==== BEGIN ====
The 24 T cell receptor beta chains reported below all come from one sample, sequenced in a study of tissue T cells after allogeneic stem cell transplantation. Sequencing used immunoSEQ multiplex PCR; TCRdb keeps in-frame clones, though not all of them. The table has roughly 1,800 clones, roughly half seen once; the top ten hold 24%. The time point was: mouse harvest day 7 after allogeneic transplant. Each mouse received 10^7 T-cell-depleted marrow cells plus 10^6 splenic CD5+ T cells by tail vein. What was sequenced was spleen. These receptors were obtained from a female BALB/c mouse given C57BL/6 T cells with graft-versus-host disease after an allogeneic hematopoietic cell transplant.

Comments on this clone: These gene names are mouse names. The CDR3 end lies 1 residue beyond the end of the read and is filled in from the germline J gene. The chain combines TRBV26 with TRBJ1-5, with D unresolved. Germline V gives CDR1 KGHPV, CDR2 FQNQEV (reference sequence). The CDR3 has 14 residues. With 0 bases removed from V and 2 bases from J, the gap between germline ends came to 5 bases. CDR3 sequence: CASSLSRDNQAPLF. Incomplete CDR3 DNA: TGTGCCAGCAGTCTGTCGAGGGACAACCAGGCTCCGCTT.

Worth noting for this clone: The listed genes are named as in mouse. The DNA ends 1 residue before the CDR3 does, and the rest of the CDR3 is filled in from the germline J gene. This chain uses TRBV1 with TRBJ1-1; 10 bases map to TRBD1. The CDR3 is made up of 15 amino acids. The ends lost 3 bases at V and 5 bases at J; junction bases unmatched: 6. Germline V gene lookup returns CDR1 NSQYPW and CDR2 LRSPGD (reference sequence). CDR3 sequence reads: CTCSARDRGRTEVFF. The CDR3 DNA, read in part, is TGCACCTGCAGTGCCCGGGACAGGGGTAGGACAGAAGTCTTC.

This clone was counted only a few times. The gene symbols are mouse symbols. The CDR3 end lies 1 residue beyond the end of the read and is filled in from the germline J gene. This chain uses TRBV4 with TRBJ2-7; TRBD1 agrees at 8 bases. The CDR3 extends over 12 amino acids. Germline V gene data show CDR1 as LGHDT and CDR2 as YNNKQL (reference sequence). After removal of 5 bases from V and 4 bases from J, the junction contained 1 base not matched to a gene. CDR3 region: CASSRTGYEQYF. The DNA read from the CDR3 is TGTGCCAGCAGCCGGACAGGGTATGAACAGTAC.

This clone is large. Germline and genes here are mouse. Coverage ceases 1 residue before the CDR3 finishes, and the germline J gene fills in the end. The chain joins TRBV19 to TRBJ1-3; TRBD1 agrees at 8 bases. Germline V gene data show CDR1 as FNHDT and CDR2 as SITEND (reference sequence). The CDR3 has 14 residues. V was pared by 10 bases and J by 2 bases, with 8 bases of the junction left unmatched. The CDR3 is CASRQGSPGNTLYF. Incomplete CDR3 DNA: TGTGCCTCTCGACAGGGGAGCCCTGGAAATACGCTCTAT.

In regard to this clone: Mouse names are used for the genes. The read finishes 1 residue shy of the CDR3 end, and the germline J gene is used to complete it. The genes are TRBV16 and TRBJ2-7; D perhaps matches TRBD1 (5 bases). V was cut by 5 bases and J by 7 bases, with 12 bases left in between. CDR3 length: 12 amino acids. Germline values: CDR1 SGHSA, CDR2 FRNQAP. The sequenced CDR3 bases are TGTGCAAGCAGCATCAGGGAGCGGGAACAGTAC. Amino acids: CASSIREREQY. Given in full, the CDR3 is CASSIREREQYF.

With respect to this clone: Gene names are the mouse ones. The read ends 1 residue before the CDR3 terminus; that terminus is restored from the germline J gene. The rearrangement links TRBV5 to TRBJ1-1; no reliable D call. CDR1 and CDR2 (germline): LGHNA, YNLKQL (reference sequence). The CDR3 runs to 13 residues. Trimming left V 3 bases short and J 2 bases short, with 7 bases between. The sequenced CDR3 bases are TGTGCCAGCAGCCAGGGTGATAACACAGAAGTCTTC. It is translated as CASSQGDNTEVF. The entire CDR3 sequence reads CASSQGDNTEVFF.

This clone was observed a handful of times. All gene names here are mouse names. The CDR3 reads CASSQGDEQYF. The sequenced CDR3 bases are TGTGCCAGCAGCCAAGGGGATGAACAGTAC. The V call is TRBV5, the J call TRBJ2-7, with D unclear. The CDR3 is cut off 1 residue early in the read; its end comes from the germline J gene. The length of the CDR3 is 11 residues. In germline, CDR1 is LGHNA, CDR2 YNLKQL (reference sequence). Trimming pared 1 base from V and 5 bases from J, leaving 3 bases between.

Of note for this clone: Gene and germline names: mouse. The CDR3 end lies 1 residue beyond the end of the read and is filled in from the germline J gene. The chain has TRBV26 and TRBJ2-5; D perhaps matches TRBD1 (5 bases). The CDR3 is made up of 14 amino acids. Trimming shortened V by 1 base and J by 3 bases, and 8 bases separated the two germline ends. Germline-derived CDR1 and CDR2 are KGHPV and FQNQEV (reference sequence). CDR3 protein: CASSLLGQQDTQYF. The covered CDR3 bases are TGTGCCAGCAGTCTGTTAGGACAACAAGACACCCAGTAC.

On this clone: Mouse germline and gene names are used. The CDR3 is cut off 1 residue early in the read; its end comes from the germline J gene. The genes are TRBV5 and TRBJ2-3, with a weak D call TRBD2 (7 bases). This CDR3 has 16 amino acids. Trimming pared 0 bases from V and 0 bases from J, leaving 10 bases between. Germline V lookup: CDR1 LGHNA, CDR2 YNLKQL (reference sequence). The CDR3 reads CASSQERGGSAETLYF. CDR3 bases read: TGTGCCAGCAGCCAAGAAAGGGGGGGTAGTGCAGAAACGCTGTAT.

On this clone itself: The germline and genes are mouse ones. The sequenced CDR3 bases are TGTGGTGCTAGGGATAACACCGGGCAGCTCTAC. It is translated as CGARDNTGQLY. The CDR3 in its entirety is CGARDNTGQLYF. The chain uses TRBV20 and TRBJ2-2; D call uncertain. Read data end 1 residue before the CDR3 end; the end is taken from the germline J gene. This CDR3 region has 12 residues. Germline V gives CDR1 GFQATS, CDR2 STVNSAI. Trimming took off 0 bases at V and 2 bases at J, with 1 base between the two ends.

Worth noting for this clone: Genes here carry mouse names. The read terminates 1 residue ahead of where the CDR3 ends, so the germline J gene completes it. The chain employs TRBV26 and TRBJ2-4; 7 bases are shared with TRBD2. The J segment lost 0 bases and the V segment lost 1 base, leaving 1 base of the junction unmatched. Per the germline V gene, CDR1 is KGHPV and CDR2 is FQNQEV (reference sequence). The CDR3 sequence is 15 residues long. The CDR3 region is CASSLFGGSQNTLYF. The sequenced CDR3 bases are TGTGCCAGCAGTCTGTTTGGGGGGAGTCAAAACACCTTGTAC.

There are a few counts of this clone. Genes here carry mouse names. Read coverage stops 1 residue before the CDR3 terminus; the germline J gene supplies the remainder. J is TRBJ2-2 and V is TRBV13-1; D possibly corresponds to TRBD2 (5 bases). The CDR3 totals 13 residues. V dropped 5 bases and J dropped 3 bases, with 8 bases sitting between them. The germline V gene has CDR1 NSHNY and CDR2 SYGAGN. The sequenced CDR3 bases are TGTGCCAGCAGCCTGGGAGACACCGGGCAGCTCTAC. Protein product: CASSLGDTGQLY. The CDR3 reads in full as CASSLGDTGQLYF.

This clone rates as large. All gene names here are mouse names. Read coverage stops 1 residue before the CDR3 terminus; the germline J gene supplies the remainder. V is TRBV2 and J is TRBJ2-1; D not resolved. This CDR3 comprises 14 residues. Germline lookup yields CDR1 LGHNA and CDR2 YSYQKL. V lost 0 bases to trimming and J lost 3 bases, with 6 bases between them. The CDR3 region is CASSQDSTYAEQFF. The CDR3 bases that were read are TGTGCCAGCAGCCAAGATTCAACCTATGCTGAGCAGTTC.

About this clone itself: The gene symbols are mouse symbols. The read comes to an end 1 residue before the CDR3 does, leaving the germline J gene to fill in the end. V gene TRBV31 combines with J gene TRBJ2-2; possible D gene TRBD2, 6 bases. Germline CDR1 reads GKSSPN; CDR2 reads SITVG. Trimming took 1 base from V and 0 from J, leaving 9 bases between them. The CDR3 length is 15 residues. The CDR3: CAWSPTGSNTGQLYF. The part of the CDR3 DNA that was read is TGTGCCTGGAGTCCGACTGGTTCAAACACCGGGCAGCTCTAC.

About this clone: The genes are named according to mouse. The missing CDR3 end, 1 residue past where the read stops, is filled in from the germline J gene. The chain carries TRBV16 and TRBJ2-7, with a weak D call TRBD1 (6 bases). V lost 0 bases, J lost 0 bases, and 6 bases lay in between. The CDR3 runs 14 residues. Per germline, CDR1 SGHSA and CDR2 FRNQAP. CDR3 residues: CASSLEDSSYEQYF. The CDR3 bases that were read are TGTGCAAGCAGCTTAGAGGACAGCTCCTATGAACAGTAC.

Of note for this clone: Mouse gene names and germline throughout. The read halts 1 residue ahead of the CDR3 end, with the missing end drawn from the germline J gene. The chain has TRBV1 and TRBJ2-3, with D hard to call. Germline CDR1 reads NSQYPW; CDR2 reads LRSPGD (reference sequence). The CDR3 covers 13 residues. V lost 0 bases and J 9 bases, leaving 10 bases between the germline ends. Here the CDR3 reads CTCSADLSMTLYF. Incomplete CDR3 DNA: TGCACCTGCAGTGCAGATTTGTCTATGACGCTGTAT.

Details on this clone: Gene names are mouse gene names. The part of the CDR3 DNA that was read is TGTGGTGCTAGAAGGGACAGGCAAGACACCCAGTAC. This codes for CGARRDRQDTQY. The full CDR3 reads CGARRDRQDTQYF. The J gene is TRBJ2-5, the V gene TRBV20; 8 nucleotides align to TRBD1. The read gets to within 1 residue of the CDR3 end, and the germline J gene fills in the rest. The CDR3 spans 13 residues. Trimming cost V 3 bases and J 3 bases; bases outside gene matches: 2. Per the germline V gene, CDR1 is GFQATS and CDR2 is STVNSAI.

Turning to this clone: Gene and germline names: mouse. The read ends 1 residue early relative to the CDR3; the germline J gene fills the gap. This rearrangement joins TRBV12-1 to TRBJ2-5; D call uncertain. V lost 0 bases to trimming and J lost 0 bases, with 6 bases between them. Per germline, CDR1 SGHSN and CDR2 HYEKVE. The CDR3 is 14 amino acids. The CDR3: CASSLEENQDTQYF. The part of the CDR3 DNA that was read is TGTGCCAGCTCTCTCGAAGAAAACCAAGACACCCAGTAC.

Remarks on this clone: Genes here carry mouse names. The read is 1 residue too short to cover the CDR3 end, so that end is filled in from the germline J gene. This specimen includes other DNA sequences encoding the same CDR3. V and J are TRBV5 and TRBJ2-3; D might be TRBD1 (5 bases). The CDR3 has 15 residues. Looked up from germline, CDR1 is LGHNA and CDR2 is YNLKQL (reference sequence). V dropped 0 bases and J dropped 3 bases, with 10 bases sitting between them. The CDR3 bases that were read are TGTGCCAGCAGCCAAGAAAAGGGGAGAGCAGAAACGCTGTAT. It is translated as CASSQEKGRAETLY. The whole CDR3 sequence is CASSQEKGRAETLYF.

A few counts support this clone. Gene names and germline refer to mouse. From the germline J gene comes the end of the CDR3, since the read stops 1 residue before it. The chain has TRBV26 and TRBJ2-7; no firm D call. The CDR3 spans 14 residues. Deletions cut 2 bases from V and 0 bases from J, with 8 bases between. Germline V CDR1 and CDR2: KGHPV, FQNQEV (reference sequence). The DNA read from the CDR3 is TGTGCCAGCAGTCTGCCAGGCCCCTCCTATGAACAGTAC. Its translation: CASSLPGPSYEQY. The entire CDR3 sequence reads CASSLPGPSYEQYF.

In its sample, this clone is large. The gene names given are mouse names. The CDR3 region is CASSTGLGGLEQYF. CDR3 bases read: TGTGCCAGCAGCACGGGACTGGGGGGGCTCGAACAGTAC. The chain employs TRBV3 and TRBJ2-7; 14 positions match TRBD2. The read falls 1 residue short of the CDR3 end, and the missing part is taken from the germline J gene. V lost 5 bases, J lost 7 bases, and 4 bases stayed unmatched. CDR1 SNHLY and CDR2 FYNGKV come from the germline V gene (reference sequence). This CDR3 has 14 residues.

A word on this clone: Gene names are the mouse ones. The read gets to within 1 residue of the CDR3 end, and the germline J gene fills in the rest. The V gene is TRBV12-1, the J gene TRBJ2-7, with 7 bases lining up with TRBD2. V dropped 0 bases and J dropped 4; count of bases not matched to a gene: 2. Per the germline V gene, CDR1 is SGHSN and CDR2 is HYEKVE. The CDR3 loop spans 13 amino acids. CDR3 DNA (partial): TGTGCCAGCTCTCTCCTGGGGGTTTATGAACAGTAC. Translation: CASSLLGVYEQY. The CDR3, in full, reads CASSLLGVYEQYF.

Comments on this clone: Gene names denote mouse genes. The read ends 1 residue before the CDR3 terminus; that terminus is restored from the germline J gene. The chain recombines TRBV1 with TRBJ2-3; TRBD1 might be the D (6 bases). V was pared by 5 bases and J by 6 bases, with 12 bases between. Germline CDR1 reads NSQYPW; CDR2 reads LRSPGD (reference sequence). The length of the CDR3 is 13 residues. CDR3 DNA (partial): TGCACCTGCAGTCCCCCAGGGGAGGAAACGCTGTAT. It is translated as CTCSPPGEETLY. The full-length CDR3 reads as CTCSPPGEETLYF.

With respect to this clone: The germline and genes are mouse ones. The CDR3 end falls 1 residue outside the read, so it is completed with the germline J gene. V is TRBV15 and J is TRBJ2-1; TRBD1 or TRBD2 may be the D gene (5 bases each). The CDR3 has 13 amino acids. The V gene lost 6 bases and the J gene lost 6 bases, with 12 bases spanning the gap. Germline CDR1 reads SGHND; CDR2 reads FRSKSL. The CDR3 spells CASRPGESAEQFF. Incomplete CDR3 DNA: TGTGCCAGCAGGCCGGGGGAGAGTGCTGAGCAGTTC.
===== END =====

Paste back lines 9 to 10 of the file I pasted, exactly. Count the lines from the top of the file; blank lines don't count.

Of note for this clone: Gene and germline names: mouse. The CDR3 end lies 1 residue beyond the end of the read and is filled in from the germline J gene. The chain has TRBV26 and TRBJ2-5; D perhaps matches TRBD1 (5 bases). The CDR3 is made up of 14 amino acids. Trimming shortened V by 1 base and J by 3 bases, and 8 bases separated the two germline ends. Germline-derived CDR1 and CDR2 are KGHPV and FQNQEV (reference sequence). CDR3 protein: CASSLLGQQDTQYF. The covered CDR3 bases are TGTGCCAGCAGTCTGTTAGGACAACAAGACACCCAGTAC.

On this clone: Mouse germline and gene names are used. The CDR3 is cut off 1 residue early in the read; its end comes from the germline J gene. The genes are TRBV5 and TRBJ2-3, with a weak D call TRBD2 (7 bases). This CDR3 has 16 amino acids. Trimming pared 0 bases from V and 0 bases from J, leaving 10 bases between. Germline V lookup: CDR1 LGHNA, CDR2 YNLKQL (reference sequence). The CDR3 reads CASSQERGGSAETLYF. CDR3 bases read: TGTGCCAGCAGCCAAGAAAGGGGGGGTAGTGCAGAAACGCTGTAT.